Labour disputes and the Court's role: What Calcutta HC held [Read Judgment]
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Labour disputes and the Court's role: What Calcutta HC held [Read Judgment]

In this case, the Court upheld the Labour Court's interpretation that service charge was payable to suspended employees.

Aishwarya Iyer

The Calcutta High Court recently upheld a Labour Court ruling which found that service charges were payable to the litigant employees under suspension as a part of their subsistence allowance. (The Peerless Inn v. First Labour Court & Ors.)

Recalling Justice Krishna Iyer's cautionary note that "Law may be guilty of double injustice when it is too late and too costly" particularly when it comes to labour disputes, the Calcutta High Court also remarked,

To eschew such delay that is deleterious to the Labour, it is the duty of the High Court to only interfere in such matters where there exists gross perversity in findings and/or the High Court finds an egregious error in law. Routine interference by the High Court on mere change of opinion or on a different plausible interpretation should be abstained from, at all costs."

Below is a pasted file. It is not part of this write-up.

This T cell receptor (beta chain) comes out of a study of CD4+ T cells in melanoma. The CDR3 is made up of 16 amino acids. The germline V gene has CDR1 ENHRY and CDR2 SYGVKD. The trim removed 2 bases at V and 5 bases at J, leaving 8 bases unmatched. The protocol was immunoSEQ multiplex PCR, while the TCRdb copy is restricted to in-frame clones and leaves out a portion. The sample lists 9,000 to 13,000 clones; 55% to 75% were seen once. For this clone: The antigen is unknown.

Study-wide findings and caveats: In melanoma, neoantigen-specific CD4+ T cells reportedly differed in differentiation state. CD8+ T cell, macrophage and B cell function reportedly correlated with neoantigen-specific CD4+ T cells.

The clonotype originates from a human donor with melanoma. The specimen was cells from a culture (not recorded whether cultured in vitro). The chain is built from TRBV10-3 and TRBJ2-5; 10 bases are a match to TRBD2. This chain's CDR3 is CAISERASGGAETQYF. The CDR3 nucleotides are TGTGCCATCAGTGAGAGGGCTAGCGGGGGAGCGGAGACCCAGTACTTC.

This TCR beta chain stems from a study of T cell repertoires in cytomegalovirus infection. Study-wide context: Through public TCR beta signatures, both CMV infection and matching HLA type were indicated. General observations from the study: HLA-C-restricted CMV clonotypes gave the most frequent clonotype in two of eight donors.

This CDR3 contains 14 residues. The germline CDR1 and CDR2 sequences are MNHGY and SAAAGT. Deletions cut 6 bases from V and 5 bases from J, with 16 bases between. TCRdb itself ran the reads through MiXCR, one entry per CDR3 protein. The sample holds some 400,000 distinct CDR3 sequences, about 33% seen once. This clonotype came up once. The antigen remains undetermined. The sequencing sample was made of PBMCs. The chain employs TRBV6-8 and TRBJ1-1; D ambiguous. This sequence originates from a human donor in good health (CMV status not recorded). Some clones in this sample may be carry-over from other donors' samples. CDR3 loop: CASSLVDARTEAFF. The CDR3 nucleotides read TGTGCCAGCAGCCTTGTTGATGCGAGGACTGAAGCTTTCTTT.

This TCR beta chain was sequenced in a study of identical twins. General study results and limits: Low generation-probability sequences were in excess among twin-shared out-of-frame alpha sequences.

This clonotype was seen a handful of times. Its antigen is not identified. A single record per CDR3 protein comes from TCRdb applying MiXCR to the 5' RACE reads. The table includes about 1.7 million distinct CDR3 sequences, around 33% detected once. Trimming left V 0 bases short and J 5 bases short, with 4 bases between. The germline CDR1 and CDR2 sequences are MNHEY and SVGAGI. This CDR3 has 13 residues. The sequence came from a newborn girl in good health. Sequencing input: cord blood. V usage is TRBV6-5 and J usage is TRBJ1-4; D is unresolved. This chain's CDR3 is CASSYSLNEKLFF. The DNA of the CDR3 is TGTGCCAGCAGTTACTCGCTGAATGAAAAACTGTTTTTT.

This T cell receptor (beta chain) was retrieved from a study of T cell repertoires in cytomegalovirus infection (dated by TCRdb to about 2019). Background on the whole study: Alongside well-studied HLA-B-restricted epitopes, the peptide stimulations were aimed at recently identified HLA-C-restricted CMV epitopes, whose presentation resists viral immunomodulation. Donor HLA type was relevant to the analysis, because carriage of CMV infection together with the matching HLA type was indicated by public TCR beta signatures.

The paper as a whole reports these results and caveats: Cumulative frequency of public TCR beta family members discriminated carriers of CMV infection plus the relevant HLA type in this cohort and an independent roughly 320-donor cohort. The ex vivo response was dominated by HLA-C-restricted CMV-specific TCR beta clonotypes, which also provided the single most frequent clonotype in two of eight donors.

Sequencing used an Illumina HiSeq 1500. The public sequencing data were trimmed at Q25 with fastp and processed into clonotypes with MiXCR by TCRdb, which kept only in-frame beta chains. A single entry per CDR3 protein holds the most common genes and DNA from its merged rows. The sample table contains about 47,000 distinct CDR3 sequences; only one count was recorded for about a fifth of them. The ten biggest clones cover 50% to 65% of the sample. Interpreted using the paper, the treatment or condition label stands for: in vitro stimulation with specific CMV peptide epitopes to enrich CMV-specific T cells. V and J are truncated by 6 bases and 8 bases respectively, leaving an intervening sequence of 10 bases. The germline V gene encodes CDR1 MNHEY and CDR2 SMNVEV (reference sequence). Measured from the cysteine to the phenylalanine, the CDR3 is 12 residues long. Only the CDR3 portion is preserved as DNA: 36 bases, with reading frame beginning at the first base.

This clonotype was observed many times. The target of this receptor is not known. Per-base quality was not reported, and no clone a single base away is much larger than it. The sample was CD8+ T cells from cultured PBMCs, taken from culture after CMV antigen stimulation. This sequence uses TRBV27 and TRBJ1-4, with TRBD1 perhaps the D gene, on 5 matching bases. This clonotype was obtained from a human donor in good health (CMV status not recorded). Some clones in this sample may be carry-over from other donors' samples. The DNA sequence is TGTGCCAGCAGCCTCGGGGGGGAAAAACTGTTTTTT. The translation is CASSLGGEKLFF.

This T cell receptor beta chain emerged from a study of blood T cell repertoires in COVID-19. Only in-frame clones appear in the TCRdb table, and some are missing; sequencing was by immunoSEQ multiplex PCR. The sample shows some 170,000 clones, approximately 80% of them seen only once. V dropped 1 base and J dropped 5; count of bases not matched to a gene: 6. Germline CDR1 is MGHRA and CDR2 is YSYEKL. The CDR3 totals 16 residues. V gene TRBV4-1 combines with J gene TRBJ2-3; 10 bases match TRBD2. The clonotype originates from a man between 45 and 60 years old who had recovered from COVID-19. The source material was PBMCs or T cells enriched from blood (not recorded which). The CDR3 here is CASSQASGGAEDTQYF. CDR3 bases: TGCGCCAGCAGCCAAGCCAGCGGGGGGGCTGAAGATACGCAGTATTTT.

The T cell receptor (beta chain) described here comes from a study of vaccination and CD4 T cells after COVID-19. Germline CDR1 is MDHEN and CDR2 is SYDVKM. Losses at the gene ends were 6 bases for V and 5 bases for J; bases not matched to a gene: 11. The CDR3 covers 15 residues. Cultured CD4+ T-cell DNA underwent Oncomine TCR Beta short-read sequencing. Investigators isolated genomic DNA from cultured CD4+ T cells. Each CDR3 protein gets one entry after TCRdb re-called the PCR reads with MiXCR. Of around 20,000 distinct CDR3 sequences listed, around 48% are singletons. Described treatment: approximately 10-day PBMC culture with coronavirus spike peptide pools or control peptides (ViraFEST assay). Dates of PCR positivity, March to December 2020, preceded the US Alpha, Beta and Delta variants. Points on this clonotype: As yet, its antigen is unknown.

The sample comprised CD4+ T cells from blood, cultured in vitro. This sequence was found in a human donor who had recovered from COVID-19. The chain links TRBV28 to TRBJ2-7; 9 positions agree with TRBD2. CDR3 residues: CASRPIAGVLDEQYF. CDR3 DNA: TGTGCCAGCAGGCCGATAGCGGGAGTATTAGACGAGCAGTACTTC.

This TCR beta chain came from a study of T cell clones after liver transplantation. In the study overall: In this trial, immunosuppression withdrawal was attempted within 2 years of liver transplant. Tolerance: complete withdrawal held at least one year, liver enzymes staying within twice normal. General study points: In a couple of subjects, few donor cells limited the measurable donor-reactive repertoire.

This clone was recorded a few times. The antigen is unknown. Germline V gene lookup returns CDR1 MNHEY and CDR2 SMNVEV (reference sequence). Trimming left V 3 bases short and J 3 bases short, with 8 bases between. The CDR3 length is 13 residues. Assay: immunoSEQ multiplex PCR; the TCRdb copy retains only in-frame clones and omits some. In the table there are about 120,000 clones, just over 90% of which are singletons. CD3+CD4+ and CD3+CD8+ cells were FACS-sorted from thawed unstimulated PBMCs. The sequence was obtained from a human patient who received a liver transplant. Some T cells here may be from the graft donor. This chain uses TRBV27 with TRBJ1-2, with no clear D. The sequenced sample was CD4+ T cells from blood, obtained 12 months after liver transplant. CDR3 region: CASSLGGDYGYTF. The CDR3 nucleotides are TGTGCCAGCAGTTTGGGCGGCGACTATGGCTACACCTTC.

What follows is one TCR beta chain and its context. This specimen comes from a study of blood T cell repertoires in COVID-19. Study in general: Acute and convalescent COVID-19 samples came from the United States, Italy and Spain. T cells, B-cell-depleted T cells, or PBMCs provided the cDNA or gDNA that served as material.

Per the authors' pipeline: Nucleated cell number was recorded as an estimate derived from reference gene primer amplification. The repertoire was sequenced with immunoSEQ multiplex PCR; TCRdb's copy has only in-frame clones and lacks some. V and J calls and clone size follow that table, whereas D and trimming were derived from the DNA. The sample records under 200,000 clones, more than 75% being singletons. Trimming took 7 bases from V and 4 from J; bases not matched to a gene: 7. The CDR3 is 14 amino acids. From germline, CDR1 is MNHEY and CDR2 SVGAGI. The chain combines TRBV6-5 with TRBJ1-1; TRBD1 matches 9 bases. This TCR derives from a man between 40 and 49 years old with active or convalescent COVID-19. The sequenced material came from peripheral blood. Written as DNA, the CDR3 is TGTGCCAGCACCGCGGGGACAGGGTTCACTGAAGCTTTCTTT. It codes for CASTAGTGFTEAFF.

Calcutta High Court

The dispute concerned the interpretation of Clause 5 of a settlement agreement between a hotel (the petitioner) and its employees. This Clause spelt out that service charges collected on Food and Beverage sales would be distributed among all the employees and the managerial personnel connected with the hotel functioning.

The question was whether this meant that suspended hotel employees were also eligible to be given a share of these service charges under the agreement. The Labour Court ruled that suspended employees were also entitled to these service charges. The ruling was challenged before the Calcutta High Court by the hotel.

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